Four months have passed since the unveiling of a preliminary blueprint for the new Dixwell Q House, but community leaders and city officials have made little headway on the project.

The lack of progress on the renovation of the beloved Dixwell community center appears to have stemmed primarily from a lack of communication between the Q House building committee and the Mayor’s Office, who offered different accounts of the project’s timeline and status. The Q House shut down in 2003 mainly due to a lack of sufficient funding, and the new center looks to combine a variety of public service centers including the Stetson Branch Library, Dixwell/Newhalville Senior Center and the Cornell Scott-Hill Health Center Dixwell branch. Through this arrangement, these three organizations would help share the financial burden of maintaining the center.

Despite the lack of progress on the initiative in the first few months since the unveiling, both sides said they still believe that the project will move forward.

“Right now, we have to find money,” said Jeanette Morrison, co-chair of the building committee and Alder for Ward 22, which includes the Dixwell neighborhood. “We’ve been working on this for three years. We’ve done all the work that is necessary to be able to present to get the funding that we need in order to forge ahead. Now, it’s just a point of the Mayor’s Office doing whatever those steps are to apply for bonding funds and look at contributions from the city itself.”

The state has already funded more than $1 million to produce a feasibility study and preliminary planning for the project, which the study predicts will cost $14 million to $15 million.

Morrison said that, following the September meeting, the building committee incorporated suggestions from community members into the site plan. The architects have partially completed the site plan, which was forwarded to the Mayor’s Office. Morrison added that she has told the Mayor’s Office that the building committee would like to begin demolition in the spring or summer 2015. She said she is relying on the Mayor’s Office and Board of Alders to find funding sources.

However, the Mayor’s Office Director of Communications Laurence Grotheer said that he has not heard from anyone that the conversations have moved beyond approving a blueprint design for the Q House.

“There’s some concern that if there is a gap between the construction costs and the state’s contribution to the project, then how would the City bridge that gap? … There are no rigid deadlines, and the process is in process, ” Grotheer said. “These meetings are happening and the project is moving forward. It is a thorough and deliberate process that will take time, and things have to roll out sequentially.”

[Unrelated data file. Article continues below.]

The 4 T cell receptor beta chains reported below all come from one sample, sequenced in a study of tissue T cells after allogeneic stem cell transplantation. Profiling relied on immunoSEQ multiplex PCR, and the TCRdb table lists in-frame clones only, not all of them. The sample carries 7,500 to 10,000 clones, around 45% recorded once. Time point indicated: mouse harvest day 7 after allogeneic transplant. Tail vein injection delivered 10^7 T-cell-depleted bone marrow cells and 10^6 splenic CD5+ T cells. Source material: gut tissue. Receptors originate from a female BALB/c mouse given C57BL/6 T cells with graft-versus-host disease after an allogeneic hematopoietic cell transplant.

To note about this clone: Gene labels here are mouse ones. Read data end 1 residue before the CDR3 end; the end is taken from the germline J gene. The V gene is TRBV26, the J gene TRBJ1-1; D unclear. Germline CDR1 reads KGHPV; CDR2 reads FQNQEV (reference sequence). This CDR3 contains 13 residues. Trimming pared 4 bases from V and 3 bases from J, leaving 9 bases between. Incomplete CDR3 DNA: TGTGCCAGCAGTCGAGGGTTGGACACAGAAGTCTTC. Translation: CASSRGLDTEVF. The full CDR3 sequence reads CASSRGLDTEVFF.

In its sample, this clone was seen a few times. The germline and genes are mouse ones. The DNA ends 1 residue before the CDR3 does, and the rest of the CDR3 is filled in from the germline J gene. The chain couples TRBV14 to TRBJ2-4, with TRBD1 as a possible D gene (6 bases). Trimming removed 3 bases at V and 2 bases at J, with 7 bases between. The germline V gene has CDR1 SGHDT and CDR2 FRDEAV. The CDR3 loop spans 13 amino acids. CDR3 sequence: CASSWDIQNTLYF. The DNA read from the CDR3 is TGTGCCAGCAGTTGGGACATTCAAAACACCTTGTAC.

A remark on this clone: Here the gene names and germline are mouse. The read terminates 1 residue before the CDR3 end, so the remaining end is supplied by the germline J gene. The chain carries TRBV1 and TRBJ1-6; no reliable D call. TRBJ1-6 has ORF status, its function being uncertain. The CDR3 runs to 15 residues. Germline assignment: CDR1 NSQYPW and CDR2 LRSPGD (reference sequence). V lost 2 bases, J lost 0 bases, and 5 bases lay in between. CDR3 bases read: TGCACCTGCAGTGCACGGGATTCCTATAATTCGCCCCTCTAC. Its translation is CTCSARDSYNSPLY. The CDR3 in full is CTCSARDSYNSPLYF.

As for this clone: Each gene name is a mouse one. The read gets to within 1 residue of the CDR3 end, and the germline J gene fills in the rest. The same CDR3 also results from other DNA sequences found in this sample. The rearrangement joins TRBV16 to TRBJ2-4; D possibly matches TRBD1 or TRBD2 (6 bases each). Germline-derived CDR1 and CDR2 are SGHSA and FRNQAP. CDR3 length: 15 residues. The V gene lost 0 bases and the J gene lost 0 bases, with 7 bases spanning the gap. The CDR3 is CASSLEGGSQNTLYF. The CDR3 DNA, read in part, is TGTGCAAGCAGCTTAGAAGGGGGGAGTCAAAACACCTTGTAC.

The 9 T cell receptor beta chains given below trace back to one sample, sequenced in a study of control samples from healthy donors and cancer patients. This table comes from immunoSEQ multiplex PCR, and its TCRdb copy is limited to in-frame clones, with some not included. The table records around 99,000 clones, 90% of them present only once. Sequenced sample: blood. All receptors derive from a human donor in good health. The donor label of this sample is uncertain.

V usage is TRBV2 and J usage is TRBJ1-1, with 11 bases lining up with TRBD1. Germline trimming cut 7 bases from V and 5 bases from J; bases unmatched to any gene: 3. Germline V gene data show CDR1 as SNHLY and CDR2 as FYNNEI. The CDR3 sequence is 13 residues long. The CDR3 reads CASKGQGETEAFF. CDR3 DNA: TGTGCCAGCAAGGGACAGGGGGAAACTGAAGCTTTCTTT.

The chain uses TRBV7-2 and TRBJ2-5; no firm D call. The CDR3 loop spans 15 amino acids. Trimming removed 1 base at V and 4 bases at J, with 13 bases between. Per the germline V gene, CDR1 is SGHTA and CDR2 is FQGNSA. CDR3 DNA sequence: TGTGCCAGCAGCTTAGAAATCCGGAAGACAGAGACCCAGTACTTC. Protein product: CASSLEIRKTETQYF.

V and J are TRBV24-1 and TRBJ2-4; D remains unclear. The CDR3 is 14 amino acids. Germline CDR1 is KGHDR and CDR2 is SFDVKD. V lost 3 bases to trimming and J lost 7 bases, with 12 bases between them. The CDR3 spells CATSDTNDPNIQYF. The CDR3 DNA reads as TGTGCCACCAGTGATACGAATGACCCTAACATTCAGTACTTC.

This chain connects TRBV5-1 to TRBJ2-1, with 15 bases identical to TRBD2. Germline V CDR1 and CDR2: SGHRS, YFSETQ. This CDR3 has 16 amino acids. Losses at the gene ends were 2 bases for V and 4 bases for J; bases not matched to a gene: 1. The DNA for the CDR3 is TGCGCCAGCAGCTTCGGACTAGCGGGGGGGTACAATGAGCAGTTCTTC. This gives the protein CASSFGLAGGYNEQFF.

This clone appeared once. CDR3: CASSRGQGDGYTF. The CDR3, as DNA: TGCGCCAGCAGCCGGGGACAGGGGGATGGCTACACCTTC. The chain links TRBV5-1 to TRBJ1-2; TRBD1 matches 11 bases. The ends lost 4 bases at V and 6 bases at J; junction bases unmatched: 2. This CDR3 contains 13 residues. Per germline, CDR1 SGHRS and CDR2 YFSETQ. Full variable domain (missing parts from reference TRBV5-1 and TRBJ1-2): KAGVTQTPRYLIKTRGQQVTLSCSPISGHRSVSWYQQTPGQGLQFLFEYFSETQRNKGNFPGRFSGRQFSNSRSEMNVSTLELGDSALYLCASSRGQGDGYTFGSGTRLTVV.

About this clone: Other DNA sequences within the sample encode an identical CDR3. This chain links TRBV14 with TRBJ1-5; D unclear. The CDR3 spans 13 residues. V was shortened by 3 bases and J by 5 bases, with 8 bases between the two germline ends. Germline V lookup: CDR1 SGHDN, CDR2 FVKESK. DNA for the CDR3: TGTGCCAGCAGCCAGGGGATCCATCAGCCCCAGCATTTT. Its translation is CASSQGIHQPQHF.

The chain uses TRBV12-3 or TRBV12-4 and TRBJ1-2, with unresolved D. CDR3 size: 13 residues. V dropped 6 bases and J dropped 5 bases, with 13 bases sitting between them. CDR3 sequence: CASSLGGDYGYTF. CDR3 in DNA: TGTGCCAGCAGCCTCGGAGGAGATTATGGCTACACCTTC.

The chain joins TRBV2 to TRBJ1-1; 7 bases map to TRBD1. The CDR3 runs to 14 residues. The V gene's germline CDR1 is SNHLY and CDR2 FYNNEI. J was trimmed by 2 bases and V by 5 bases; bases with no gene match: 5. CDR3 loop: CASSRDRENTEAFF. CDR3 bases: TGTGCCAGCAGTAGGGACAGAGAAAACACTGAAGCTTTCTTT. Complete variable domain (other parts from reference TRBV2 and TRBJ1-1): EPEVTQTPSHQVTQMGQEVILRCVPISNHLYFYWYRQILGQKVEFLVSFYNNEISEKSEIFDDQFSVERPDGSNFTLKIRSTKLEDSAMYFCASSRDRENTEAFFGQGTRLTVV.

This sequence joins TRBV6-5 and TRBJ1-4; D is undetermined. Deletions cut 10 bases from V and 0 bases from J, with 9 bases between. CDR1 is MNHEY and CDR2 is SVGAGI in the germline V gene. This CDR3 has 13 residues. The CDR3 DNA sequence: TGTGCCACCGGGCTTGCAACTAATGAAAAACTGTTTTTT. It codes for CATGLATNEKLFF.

Grotheer added that the state will contribute the majority of the money going toward the Q House.

Curlena McDonald, the other co-chair of the building committee, said the committee met a few times after the site plan unveiling in September but has not met for roughly two or three months.

Optimistic that the project will move forward, Morrison said she will be meeting with the Mayor very soon to talk about the funding issues and should have information in a month or two.

Despite the current standstill, Q House advocates have not wavered in their efforts. According to New Elm City Dream’s Youth Coordinator Lisa Bergmann, the youth organization — which advocates for more jobs for at-risk youth jobs and community centers as part of the solution to ending violence in New Haven — is planning a march for late February in which the Q House will be brought up again. Two members of New Elm City Dream sit on the project’s building committee.

In addition to other initiatives, New Elm City Dream has conducted a march to raise awareness for the Q House and campaigned intensely for the election of Gov. Dannel Malloy, who is a supporter of the Q House. The planned march this February will coincide with Black History Month, which is significant because the Q House was a source of pride in the African-American community before it closed in 2003, according to Bergmann.

The Q House was built in 1924.